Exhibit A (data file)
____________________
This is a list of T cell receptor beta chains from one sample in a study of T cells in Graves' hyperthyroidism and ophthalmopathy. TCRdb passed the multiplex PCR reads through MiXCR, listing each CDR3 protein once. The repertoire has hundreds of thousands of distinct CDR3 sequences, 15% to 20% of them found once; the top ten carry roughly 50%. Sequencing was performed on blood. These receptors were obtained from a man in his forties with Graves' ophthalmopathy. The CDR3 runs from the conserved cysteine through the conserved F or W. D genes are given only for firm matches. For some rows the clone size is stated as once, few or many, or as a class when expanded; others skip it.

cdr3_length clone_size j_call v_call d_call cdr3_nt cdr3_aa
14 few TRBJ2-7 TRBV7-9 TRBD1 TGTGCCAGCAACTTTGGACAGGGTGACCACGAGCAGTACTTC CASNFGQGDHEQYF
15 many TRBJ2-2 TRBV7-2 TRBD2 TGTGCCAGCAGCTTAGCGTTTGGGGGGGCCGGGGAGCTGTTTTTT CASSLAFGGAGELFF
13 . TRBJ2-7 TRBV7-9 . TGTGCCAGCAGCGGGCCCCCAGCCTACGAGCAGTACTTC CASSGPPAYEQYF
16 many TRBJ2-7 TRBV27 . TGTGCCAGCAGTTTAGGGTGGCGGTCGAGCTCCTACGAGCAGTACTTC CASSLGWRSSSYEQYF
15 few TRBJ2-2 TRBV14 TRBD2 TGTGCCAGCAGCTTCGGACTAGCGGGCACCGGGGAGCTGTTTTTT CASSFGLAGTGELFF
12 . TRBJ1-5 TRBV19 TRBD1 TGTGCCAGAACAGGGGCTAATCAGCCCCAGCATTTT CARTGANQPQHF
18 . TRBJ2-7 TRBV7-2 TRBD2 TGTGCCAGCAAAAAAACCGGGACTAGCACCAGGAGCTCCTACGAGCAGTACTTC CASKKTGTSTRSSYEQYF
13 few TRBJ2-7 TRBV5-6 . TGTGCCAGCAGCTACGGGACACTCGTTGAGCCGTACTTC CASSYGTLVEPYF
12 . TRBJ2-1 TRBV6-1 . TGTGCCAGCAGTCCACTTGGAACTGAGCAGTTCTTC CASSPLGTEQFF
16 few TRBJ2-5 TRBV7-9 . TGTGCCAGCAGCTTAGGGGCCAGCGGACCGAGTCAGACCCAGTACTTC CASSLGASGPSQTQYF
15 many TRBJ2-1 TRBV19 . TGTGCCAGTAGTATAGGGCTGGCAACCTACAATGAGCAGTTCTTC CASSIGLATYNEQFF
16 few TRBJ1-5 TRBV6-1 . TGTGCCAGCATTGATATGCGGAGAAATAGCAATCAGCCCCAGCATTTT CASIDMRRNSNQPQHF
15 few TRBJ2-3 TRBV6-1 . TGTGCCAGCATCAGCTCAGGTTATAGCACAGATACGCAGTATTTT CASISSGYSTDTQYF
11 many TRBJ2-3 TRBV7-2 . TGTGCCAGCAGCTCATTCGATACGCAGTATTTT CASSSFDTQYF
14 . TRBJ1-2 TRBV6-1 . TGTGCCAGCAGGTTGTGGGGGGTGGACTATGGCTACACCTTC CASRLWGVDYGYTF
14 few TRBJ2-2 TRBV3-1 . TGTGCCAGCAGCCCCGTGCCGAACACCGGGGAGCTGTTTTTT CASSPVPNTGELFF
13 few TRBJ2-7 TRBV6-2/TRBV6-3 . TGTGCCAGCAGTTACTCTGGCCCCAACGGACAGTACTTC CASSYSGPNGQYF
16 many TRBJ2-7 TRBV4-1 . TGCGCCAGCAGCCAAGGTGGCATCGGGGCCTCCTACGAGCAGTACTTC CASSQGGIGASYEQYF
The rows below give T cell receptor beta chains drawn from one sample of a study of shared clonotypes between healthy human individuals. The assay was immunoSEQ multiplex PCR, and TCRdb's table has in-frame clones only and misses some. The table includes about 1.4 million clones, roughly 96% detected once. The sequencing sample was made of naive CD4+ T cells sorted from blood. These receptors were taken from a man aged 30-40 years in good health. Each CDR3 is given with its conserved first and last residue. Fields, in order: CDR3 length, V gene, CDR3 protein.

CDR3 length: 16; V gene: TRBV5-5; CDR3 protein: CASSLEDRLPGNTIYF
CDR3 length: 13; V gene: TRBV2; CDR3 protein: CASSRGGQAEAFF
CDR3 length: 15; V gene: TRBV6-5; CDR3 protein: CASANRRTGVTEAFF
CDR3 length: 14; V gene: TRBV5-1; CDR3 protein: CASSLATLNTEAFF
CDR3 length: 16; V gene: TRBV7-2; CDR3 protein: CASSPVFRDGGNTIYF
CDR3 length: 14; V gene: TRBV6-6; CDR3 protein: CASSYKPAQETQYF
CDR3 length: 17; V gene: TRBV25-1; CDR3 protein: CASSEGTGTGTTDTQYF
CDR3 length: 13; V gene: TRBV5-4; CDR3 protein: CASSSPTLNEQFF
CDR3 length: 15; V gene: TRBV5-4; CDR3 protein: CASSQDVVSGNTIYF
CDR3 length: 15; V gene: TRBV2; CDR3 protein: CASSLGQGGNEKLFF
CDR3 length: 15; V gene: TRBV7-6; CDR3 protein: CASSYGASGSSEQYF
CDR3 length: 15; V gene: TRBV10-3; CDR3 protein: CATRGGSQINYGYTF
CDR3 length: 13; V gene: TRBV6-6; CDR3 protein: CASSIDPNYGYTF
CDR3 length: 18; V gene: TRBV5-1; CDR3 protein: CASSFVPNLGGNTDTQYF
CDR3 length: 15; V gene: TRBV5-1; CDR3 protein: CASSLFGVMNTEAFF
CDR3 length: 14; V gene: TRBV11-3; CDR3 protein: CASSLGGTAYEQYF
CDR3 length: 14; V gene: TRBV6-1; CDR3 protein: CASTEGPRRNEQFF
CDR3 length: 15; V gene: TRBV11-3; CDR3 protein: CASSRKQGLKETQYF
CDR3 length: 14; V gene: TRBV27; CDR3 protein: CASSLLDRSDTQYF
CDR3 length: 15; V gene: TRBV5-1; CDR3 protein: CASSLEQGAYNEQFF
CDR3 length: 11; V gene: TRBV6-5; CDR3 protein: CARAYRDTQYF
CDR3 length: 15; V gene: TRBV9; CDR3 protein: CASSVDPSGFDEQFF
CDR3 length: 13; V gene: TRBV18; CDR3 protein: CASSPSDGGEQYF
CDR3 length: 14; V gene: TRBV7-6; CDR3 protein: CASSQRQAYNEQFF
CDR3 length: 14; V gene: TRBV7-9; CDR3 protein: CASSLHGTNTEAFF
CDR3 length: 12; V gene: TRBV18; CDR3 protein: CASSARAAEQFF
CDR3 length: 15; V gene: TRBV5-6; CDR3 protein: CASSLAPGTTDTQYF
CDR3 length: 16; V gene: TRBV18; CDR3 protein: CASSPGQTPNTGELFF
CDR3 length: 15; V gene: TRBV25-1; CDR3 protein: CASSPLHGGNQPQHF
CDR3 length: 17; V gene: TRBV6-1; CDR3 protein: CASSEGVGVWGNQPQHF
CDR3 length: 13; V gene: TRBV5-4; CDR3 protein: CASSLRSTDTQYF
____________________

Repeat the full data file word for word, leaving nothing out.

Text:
This is a list of T cell receptor beta chains from one sample in a study of T cells in Graves' hyperthyroidism and ophthalmopathy. TCRdb passed the multiplex PCR reads through MiXCR, listing each CDR3 protein once. The repertoire has hundreds of thousands of distinct CDR3 sequences, 15% to 20% of them found once; the top ten carry roughly 50%. Sequencing was performed on blood. These receptors were obtained from a man in his forties with Graves' ophthalmopathy. The CDR3 runs from the conserved cysteine through the conserved F or W. D genes are given only for firm matches. For some rows the clone size is stated as once, few or many, or as a class when expanded; others skip it.

cdr3_length clone_size j_call v_call d_call cdr3_nt cdr3_aa
14 few TRBJ2-7 TRBV7-9 TRBD1 TGTGCCAGCAACTTTGGACAGGGTGACCACGAGCAGTACTTC CASNFGQGDHEQYF
15 many TRBJ2-2 TRBV7-2 TRBD2 TGTGCCAGCAGCTTAGCGTTTGGGGGGGCCGGGGAGCTGTTTTTT CASSLAFGGAGELFF
13 . TRBJ2-7 TRBV7-9 . TGTGCCAGCAGCGGGCCCCCAGCCTACGAGCAGTACTTC CASSGPPAYEQYF
16 many TRBJ2-7 TRBV27 . TGTGCCAGCAGTTTAGGGTGGCGGTCGAGCTCCTACGAGCAGTACTTC CASSLGWRSSSYEQYF
15 few TRBJ2-2 TRBV14 TRBD2 TGTGCCAGCAGCTTCGGACTAGCGGGCACCGGGGAGCTGTTTTTT CASSFGLAGTGELFF
12 . TRBJ1-5 TRBV19 TRBD1 TGTGCCAGAACAGGGGCTAATCAGCCCCAGCATTTT CARTGANQPQHF
18 . TRBJ2-7 TRBV7-2 TRBD2 TGTGCCAGCAAAAAAACCGGGACTAGCACCAGGAGCTCCTACGAGCAGTACTTC CASKKTGTSTRSSYEQYF
13 few TRBJ2-7 TRBV5-6 . TGTGCCAGCAGCTACGGGACACTCGTTGAGCCGTACTTC CASSYGTLVEPYF
12 . TRBJ2-1 TRBV6-1 . TGTGCCAGCAGTCCACTTGGAACTGAGCAGTTCTTC CASSPLGTEQFF
16 few TRBJ2-5 TRBV7-9 . TGTGCCAGCAGCTTAGGGGCCAGCGGACCGAGTCAGACCCAGTACTTC CASSLGASGPSQTQYF
15 many TRBJ2-1 TRBV19 . TGTGCCAGTAGTATAGGGCTGGCAACCTACAATGAGCAGTTCTTC CASSIGLATYNEQFF
16 few TRBJ1-5 TRBV6-1 . TGTGCCAGCATTGATATGCGGAGAAATAGCAATCAGCCCCAGCATTTT CASIDMRRNSNQPQHF
15 few TRBJ2-3 TRBV6-1 . TGTGCCAGCATCAGCTCAGGTTATAGCACAGATACGCAGTATTTT CASISSGYSTDTQYF
11 many TRBJ2-3 TRBV7-2 . TGTGCCAGCAGCTCATTCGATACGCAGTATTTT CASSSFDTQYF
14 . TRBJ1-2 TRBV6-1 . TGTGCCAGCAGGTTGTGGGGGGTGGACTATGGCTACACCTTC CASRLWGVDYGYTF
14 few TRBJ2-2 TRBV3-1 . TGTGCCAGCAGCCCCGTGCCGAACACCGGGGAGCTGTTTTTT CASSPVPNTGELFF
13 few TRBJ2-7 TRBV6-2/TRBV6-3 . TGTGCCAGCAGTTACTCTGGCCCCAACGGACAGTACTTC CASSYSGPNGQYF
16 many TRBJ2-7 TRBV4-1 . TGCGCCAGCAGCCAAGGTGGCATCGGGGCCTCCTACGAGCAGTACTTC CASSQGGIGASYEQYF
The rows below give T cell receptor beta chains drawn from one sample of a study of shared clonotypes between healthy human individuals. The assay was immunoSEQ multiplex PCR, and TCRdb's table has in-frame clones only and misses some. The table includes about 1.4 million clones, roughly 96% detected once. The sequencing sample was made of naive CD4+ T cells sorted from blood. These receptors were taken from a man aged 30-40 years in good health. Each CDR3 is given with its conserved first and last residue. Fields, in order: CDR3 length, V gene, CDR3 protein.

CDR3 length: 16; V gene: TRBV5-5; CDR3 protein: CASSLEDRLPGNTIYF
CDR3 length: 13; V gene: TRBV2; CDR3 protein: CASSRGGQAEAFF
CDR3 length: 15; V gene: TRBV6-5; CDR3 protein: CASANRRTGVTEAFF
CDR3 length: 14; V gene: TRBV5-1; CDR3 protein: CASSLATLNTEAFF
CDR3 length: 16; V gene: TRBV7-2; CDR3 protein: CASSPVFRDGGNTIYF
CDR3 length: 14; V gene: TRBV6-6; CDR3 protein: CASSYKPAQETQYF
CDR3 length: 17; V gene: TRBV25-1; CDR3 protein: CASSEGTGTGTTDTQYF
CDR3 length: 13; V gene: TRBV5-4; CDR3 protein: CASSSPTLNEQFF
CDR3 length: 15; V gene: TRBV5-4; CDR3 protein: CASSQDVVSGNTIYF
CDR3 length: 15; V gene: TRBV2; CDR3 protein: CASSLGQGGNEKLFF
CDR3 length: 15; V gene: TRBV7-6; CDR3 protein: CASSYGASGSSEQYF
CDR3 length: 15; V gene: TRBV10-3; CDR3 protein: CATRGGSQINYGYTF
CDR3 length: 13; V gene: TRBV6-6; CDR3 protein: CASSIDPNYGYTF
CDR3 length: 18; V gene: TRBV5-1; CDR3 protein: CASSFVPNLGGNTDTQYF
CDR3 length: 15; V gene: TRBV5-1; CDR3 protein: CASSLFGVMNTEAFF
CDR3 length: 14; V gene: TRBV11-3; CDR3 protein: CASSLGGTAYEQYF
CDR3 length: 14; V gene: TRBV6-1; CDR3 protein: CASTEGPRRNEQFF
CDR3 length: 15; V gene: TRBV11-3; CDR3 protein: CASSRKQGLKETQYF
CDR3 length: 14; V gene: TRBV27; CDR3 protein: CASSLLDRSDTQYF
CDR3 length: 15; V gene: TRBV5-1; CDR3 protein: CASSLEQGAYNEQFF
CDR3 length: 11; V gene: TRBV6-5; CDR3 protein: CARAYRDTQYF
CDR3 length: 15; V gene: TRBV9; CDR3 protein: CASSVDPSGFDEQFF
CDR3 length: 13; V gene: TRBV18; CDR3 protein: CASSPSDGGEQYF
CDR3 length: 14; V gene: TRBV7-6; CDR3 protein: CASSQRQAYNEQFF
CDR3 length: 14; V gene: TRBV7-9; CDR3 protein: CASSLHGTNTEAFF
CDR3 length: 12; V gene: TRBV18; CDR3 protein: CASSARAAEQFF
CDR3 length: 15; V gene: TRBV5-6; CDR3 protein: CASSLAPGTTDTQYF
CDR3 length: 16; V gene: TRBV18; CDR3 protein: CASSPGQTPNTGELFF
CDR3 length: 15; V gene: TRBV25-1; CDR3 protein: CASSPLHGGNQPQHF
CDR3 length: 17; V gene: TRBV6-1; CDR3 protein: CASSEGVGVWGNQPQHF
CDR3 length: 13; V gene: TRBV5-4; CDR3 protein: CASSLRSTDTQYF